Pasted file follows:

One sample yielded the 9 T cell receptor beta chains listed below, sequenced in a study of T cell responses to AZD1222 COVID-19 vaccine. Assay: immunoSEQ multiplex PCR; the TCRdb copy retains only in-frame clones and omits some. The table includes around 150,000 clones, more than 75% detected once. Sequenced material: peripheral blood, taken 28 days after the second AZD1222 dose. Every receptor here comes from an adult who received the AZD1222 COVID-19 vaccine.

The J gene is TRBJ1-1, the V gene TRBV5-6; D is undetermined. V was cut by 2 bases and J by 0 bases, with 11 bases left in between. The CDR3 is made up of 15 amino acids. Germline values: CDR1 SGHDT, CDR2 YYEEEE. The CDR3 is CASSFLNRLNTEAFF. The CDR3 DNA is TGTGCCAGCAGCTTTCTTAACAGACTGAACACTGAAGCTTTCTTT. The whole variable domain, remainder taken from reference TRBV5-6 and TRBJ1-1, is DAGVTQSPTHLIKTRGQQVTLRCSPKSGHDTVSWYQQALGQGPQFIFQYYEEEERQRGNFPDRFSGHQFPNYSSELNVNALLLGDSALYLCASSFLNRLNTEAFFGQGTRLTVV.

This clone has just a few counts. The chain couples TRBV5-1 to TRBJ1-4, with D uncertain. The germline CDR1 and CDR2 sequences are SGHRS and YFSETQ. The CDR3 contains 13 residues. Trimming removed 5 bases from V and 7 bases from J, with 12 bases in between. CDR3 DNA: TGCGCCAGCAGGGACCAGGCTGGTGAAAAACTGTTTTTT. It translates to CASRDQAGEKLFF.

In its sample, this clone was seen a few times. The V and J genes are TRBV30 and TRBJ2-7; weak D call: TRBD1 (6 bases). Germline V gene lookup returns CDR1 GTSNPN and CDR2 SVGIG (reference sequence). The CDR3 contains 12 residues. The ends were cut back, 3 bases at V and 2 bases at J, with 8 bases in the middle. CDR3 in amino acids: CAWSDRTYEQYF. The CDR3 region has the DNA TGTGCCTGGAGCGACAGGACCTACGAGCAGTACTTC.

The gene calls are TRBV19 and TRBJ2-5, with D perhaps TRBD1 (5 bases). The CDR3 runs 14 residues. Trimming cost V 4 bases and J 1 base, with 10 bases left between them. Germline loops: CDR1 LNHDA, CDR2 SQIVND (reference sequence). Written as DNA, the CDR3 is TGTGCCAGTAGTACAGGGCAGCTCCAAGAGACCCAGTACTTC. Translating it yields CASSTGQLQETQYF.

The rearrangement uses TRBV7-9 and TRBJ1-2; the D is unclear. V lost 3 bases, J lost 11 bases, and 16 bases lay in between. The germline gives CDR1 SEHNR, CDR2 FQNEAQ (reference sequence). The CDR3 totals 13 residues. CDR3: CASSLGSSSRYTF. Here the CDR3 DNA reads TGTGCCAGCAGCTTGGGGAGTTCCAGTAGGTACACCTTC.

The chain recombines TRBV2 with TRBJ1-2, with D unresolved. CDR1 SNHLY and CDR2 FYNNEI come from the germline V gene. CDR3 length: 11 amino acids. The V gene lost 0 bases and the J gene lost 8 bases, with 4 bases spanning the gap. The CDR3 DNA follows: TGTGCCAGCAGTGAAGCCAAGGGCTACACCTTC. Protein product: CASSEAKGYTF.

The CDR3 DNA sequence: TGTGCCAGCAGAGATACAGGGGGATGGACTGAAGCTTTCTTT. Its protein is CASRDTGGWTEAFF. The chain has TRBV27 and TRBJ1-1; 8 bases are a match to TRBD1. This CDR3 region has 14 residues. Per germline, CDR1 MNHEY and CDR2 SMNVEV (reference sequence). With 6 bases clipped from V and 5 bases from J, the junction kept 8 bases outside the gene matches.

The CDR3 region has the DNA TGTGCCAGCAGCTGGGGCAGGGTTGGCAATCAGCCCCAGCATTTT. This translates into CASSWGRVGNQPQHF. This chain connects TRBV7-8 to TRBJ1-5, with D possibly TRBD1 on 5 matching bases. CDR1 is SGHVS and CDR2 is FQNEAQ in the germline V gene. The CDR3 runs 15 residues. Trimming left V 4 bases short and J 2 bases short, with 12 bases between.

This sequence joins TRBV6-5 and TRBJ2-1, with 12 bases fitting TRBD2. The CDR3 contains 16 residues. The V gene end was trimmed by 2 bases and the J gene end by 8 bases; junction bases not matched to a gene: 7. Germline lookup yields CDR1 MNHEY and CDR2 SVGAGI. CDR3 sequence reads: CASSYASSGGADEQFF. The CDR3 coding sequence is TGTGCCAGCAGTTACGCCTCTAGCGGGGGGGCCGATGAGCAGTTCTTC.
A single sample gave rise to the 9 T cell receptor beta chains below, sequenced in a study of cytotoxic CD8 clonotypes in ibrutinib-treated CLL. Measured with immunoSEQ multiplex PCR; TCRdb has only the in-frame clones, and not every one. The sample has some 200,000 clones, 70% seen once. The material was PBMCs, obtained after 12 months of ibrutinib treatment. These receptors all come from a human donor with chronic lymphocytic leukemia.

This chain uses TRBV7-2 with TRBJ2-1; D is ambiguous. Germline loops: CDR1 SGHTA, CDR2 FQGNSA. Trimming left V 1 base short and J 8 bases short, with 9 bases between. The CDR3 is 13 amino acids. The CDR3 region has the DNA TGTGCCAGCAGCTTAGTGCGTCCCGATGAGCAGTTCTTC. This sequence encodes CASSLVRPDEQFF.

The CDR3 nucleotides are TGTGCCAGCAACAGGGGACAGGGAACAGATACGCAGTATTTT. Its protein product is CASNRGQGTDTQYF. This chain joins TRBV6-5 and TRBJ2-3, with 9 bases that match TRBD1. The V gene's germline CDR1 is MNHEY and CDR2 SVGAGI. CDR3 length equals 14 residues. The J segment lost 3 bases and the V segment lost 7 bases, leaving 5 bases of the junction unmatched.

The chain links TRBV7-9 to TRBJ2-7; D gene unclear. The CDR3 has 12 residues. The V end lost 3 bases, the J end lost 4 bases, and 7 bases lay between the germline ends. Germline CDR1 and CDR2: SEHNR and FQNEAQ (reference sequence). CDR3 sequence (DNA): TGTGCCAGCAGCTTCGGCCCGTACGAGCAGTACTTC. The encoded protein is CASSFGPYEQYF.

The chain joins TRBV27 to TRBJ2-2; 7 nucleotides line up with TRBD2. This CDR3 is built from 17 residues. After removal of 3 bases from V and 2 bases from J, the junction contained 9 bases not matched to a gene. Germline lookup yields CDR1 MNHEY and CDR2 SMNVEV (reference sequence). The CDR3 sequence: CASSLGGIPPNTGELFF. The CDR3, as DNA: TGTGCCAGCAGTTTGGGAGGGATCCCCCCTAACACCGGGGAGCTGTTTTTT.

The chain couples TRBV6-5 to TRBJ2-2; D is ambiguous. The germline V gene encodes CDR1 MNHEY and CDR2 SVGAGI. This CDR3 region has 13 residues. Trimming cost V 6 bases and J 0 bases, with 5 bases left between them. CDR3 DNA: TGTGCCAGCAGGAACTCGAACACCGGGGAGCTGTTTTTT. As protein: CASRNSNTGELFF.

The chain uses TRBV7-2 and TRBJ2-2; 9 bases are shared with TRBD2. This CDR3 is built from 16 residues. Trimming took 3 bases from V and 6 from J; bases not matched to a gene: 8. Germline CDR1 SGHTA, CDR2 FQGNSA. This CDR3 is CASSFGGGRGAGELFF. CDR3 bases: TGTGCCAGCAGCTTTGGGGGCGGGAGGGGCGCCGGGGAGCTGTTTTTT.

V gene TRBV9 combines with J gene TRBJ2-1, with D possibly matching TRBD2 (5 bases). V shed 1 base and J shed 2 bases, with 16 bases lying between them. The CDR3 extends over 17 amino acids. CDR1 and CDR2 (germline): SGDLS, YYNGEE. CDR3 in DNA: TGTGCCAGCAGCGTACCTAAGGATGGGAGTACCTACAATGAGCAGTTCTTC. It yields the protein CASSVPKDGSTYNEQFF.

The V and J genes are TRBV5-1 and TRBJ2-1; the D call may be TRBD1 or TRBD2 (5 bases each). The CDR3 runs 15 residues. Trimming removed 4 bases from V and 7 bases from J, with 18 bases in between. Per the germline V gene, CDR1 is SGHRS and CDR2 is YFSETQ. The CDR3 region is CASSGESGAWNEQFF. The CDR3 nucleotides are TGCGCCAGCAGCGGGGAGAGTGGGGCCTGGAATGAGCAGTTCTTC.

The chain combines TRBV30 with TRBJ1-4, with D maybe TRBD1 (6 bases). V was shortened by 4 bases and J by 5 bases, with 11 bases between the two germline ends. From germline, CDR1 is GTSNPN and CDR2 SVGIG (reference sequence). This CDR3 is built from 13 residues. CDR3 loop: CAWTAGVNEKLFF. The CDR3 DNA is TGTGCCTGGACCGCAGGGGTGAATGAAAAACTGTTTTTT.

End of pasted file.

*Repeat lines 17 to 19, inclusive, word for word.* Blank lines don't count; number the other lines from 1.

The chain uses TRBV7-2 and TRBJ2-2; 9 bases are shared with TRBD2. This CDR3 is built from 16 residues. Trimming took 3 bases from V and 6 from J; bases not matched to a gene: 8. Germline CDR1 SGHTA, CDR2 FQGNSA. This CDR3 is CASSFGGGRGAGELFF. CDR3 bases: TGTGCCAGCAGCTTTGGGGGCGGGAGGGGCGCCGGGGAGCTGTTTTTT.

V gene TRBV9 combines with J gene TRBJ2-1, with D possibly matching TRBD2 (5 bases). V shed 1 base and J shed 2 bases, with 16 bases lying between them. The CDR3 extends over 17 amino acids. CDR1 and CDR2 (germline): SGDLS, YYNGEE. CDR3 in DNA: TGTGCCAGCAGCGTACCTAAGGATGGGAGTACCTACAATGAGCAGTTCTTC. It yields the protein CASSVPKDGSTYNEQFF.

The V and J genes are TRBV5-1 and TRBJ2-1; the D call may be TRBD1 or TRBD2 (5 bases each). The CDR3 runs 15 residues. Trimming removed 4 bases from V and 7 bases from J, with 18 bases in between. Per the germline V gene, CDR1 is SGHRS and CDR2 is YFSETQ. The CDR3 region is CASSGESGAWNEQFF. The CDR3 nucleotides are TGCGCCAGCAGCGGGGAGAGTGGGGCCTGGAATGAGCAGTTCTTC.